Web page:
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“I’m a lawyer who represents a variety of software companies, and a former developer. One of my clients would like to use your nsnotifications/background thread code in their product. Can they use it under the terms of an open source license, such as the MIT license? If not, is it available as part of the Cocoanetics parts store, or some other license?”
Thanks for asking, Luis! I’m happy to answer this as I am considering your diligent asking as a compliment.
Notice: The following text is a rant and entirely my own opinion, not being a lawyer by profession, but a developer at heart.
Over the past month or so I was negotiating with a US-based company who wanted to retain my services as an expert on Rich Text and HTML parsing. Let me share a problem I had with a certain section in the contract that I was asked to sign, a problem that related to my previously created code and for-pay components.
Even experienced developers might be overly anxious to sign their next big contract to put food on the table without knowing what rights in their works they are signing over by this. This should serve as a gentle reminder: Better to read through the contract, all 19 pages of it, than having to be afraid that you inadvertently giving away your crown jewels.
If I learned one thing from Steve Jobs then it is to not trust contracts that are longer than a single page …
I googled “Clint Eastwood Invisible Obama” because I was wondering why suddenly everybody is posting pictures of chairs with invisible presidents in them, hash tag #eastwooding. Of course there already was a video of the 10-minute speech to be found on YouTube, so I watched that.
The video quality bad, really bad, 360p kind of bad. I was watching it on my iPad 3 where I still sport iOS 5. This is my comfortable consumption device and where would consumption be without a YouTube client. You know, iOS 6 doesn’t have one any more. I am not referring to Mr. Eastwoods remarks when I am calling the experience painful.
YouTube is going to great lengths to prevent people from getting at the h.264 videos they are specifically preparing for iOS devices. Only the YouTube app as well as the MPMoviePlayerController’s that webviews overlay to fake embedded video know how to request the actual video data from Google’s servers. This video stream is then served as a progressive download.
The video was stalling every 3-5 minutes and frantically hacking at the play button would not have made any difference. Only if I moved the slider into the future, waited until the new position was showing and then moving it back to where it had stopped was I able to continue viewing.
Paul Colton contacted me on July 17th, a week before they went live with their first Kickstarter campaign. Always happy to support my fellow iOS developers I agreed that I would make Linguan available for a reward if they could make it work. Unfortunately Kickstarter’s rules prohibit offering of products that the project owners didn’t make themselves. So that tie-in never materialized.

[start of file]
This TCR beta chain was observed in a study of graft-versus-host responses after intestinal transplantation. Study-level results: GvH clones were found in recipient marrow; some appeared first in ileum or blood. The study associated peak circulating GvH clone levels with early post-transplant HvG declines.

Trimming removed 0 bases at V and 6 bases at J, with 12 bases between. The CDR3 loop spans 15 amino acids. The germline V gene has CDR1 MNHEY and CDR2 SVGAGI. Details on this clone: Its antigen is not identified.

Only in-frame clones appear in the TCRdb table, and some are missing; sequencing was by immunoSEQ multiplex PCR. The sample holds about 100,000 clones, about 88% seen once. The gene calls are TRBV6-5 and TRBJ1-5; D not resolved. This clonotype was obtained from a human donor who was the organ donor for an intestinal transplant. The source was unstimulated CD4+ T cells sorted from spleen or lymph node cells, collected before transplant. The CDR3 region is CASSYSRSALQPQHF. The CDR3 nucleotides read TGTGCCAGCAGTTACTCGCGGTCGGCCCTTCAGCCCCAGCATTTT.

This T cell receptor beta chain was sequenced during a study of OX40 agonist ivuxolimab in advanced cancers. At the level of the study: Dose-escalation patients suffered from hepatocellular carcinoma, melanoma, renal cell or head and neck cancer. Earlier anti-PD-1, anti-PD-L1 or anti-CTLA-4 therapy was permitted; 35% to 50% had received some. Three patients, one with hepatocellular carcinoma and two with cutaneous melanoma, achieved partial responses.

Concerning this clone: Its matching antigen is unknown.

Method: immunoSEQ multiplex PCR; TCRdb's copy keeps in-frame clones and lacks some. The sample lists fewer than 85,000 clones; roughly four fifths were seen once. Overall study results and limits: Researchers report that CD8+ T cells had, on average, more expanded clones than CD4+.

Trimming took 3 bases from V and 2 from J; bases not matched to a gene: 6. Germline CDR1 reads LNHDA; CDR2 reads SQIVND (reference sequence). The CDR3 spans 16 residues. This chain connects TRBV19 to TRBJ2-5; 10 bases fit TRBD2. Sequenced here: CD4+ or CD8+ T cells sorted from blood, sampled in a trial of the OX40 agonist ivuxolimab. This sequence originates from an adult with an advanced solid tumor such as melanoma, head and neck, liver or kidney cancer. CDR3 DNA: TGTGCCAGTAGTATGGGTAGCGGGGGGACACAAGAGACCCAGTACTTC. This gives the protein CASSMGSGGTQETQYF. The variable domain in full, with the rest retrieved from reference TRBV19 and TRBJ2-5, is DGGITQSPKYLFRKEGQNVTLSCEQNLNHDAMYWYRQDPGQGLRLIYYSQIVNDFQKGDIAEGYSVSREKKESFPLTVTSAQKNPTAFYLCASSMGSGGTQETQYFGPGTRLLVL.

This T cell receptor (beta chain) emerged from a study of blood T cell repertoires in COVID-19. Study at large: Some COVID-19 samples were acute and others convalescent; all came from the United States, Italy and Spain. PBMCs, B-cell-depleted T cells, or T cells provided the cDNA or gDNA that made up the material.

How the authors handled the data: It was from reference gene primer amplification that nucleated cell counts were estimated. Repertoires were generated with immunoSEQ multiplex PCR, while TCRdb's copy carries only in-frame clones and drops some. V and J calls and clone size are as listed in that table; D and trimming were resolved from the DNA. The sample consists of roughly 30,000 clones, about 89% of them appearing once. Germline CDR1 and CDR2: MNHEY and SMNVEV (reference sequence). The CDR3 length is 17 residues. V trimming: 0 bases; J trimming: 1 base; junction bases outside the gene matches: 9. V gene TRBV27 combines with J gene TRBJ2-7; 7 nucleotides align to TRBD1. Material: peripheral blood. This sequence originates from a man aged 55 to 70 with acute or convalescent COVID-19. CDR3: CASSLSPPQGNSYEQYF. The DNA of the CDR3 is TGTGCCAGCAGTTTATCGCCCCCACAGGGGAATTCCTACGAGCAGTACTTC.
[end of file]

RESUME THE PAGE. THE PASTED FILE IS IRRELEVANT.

Colton launched Pixate as a product that promises to allow you to use a CSS subset to style UIKit controls instead of doing that in code or Interface Builder. People who hear this tend to fall into two categories: “WTF? Keep that non-native HTML crap away from me!” and “Awesome, now I can design my UI in Safari”.
Their promise certainly is a polarizing one. I find it even more fascinating and unsettling what seems to be going on behind the scenes. The latest developments triggered my sense of fairness quite a bit and this prompted me to summarize what I feel deserves to be called a scandal.
Our partners at International Color Services (ICS) have been rather busy throughout the summer. The main reason is that we released the next major update to the iCatalog.framework, adding several new features which are nowadays a “must have” for a state-of-the-art digital catalog experience. We call it simply iCatalog+ because it offers way more than just catalogs.
Several catalog clients already have their free iCatalog+ on the App Store, you should definitely check these out.
When Marco Armant talked about licensing custom fonts for use in apps I did a bit of research myself because I wanted to know the modalities available for us iOS developers.
There are many businesses based on licensing fonts for use on desktop machines as well as web apps. But just to get a general feeling about this I semi-randomly picked MyFonts.com. They also have a fabulous app called What The Font? on the app store that lets you find fonts by snapping a picture of some text.
The font business has not really cared much about apps so far, but now with a Retina display in the size of an iPad this becomes a viable target market for them, as developers are trying to get an unique look by offering great fonts for apps that you read something with.
BinPress had custom-built an internal microsite for us judges where we could download the source code and fill in a form with our judgements. That allowed me to go into the components I was assigned to and really dig into the implementation details. Sorry, but I need to be wagging my finger here, all of the ones I saw had terrible form, little to no code style, the project setup generally was a mess and documentation non-existent.
But nevertheless a ranking was possible – especially because there where other equally important judging factors besides code quality. And so the shining winners are …
Mixergy.com had Calvin Carter, founder of Bottle Rocket Apps, for an interview that gives a great insight what made Bottle Rocket the force they are today. Carter candidly shares several amazing points that can help you improve your business as well.
Let me share my notes with you, in case you don’t have an hour to watch the interview in it’s entirety. A transcript is also available.